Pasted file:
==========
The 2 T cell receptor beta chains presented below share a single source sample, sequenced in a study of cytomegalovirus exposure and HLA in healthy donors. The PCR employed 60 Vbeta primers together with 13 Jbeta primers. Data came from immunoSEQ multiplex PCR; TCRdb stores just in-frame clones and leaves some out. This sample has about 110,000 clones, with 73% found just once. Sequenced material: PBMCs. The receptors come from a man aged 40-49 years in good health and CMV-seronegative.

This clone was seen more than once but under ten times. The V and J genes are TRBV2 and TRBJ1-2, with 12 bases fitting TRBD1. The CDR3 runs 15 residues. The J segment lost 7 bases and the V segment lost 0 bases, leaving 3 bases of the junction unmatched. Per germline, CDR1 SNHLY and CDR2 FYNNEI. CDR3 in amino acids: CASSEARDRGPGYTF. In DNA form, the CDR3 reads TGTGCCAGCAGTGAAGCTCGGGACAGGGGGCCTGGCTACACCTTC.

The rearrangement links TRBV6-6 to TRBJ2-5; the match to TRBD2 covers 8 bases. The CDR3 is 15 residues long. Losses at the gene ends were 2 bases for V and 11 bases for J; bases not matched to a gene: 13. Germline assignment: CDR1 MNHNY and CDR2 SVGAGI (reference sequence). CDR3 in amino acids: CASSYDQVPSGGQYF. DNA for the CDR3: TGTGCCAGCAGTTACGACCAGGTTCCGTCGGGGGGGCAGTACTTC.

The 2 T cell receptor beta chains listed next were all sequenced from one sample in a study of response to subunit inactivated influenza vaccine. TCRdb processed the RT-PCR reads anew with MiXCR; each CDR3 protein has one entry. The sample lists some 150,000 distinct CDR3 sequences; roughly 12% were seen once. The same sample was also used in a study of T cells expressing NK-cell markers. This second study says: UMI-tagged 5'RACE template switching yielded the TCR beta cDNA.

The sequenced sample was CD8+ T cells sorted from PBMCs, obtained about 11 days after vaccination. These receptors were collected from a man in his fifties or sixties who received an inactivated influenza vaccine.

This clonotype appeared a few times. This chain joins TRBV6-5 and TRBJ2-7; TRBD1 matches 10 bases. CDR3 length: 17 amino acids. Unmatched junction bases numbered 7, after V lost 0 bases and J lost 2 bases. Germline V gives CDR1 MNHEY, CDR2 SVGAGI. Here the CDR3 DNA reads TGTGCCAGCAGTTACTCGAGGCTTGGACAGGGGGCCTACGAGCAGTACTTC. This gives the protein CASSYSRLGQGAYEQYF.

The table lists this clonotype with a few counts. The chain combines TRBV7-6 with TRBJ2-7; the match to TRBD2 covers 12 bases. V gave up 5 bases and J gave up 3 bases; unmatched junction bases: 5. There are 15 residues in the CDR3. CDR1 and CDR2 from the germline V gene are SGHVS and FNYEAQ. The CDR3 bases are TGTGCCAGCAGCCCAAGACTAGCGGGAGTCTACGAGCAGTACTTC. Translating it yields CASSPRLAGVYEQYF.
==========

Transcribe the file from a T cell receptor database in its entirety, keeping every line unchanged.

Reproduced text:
The 2 T cell receptor beta chains presented below share a single source sample, sequenced in a study of cytomegalovirus exposure and HLA in healthy donors. The PCR employed 60 Vbeta primers together with 13 Jbeta primers. Data came from immunoSEQ multiplex PCR; TCRdb stores just in-frame clones and leaves some out. This sample has about 110,000 clones, with 73% found just once. Sequenced material: PBMCs. The receptors come from a man aged 40-49 years in good health and CMV-seronegative.

This clone was seen more than once but under ten times. The V and J genes are TRBV2 and TRBJ1-2, with 12 bases fitting TRBD1. The CDR3 runs 15 residues. The J segment lost 7 bases and the V segment lost 0 bases, leaving 3 bases of the junction unmatched. Per germline, CDR1 SNHLY and CDR2 FYNNEI. CDR3 in amino acids: CASSEARDRGPGYTF. In DNA form, the CDR3 reads TGTGCCAGCAGTGAAGCTCGGGACAGGGGGCCTGGCTACACCTTC.

The rearrangement links TRBV6-6 to TRBJ2-5; the match to TRBD2 covers 8 bases. The CDR3 is 15 residues long. Losses at the gene ends were 2 bases for V and 11 bases for J; bases not matched to a gene: 13. Germline assignment: CDR1 MNHNY and CDR2 SVGAGI (reference sequence). CDR3 in amino acids: CASSYDQVPSGGQYF. DNA for the CDR3: TGTGCCAGCAGTTACGACCAGGTTCCGTCGGGGGGGCAGTACTTC.

The 2 T cell receptor beta chains listed next were all sequenced from one sample in a study of response to subunit inactivated influenza vaccine. TCRdb processed the RT-PCR reads anew with MiXCR; each CDR3 protein has one entry. The sample lists some 150,000 distinct CDR3 sequences; roughly 12% were seen once. The same sample was also used in a study of T cells expressing NK-cell markers. This second study says: UMI-tagged 5'RACE template switching yielded the TCR beta cDNA.

The sequenced sample was CD8+ T cells sorted from PBMCs, obtained about 11 days after vaccination. These receptors were collected from a man in his fifties or sixties who received an inactivated influenza vaccine.

This clonotype appeared a few times. This chain joins TRBV6-5 and TRBJ2-7; TRBD1 matches 10 bases. CDR3 length: 17 amino acids. Unmatched junction bases numbered 7, after V lost 0 bases and J lost 2 bases. Germline V gives CDR1 MNHEY, CDR2 SVGAGI. Here the CDR3 DNA reads TGTGCCAGCAGTTACTCGAGGCTTGGACAGGGGGCCTACGAGCAGTACTTC. This gives the protein CASSYSRLGQGAYEQYF.

The table lists this clonotype with a few counts. The chain combines TRBV7-6 with TRBJ2-7; the match to TRBD2 covers 12 bases. V gave up 5 bases and J gave up 3 bases; unmatched junction bases: 5. There are 15 residues in the CDR3. CDR1 and CDR2 from the germline V gene are SGHVS and FNYEAQ. The CDR3 bases are TGTGCCAGCAGCCCAAGACTAGCGGGAGTCTACGAGCAGTACTTC. Translating it yields CASSPRLAGVYEQYF.